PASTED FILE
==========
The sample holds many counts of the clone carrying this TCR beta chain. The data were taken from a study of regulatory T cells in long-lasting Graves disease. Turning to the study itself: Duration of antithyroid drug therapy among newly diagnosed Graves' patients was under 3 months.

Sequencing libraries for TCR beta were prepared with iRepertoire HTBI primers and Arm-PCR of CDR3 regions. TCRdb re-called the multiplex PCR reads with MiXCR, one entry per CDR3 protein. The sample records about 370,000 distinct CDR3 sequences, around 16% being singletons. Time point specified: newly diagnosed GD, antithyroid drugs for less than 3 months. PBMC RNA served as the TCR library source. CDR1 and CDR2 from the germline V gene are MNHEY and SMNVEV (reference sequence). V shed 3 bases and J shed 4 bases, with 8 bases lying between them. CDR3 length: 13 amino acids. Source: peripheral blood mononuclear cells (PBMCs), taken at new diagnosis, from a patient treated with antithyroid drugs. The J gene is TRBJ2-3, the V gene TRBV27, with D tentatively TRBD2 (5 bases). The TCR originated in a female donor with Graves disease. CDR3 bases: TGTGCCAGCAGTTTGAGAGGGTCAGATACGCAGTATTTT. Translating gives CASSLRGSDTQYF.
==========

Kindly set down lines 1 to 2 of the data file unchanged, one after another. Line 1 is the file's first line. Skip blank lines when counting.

The sample holds many counts of the clone carrying this TCR beta chain. The data were taken from a study of regulatory T cells in long-lasting Graves disease. Turning to the study itself: Duration of antithyroid drug therapy among newly diagnosed Graves' patients was under 3 months.

Sequencing libraries for TCR beta were prepared with iRepertoire HTBI primers and Arm-PCR of CDR3 regions. TCRdb re-called the multiplex PCR reads with MiXCR, one entry per CDR3 protein. The sample records about 370,000 distinct CDR3 sequences, around 16% being singletons. Time point specified: newly diagnosed GD, antithyroid drugs for less than 3 months. PBMC RNA served as the TCR library source. CDR1 and CDR2 from the germline V gene are MNHEY and SMNVEV (reference sequence). V shed 3 bases and J shed 4 bases, with 8 bases lying between them. CDR3 length: 13 amino acids. Source: peripheral blood mononuclear cells (PBMCs), taken at new diagnosis, from a patient treated with antithyroid drugs. The J gene is TRBJ2-3, the V gene TRBV27, with D tentatively TRBD2 (5 bases). The TCR originated in a female donor with Graves disease. CDR3 bases: TGTGCCAGCAGTTTGAGAGGGTCAGATACGCAGTATTTT. Translating gives CASSLRGSDTQYF.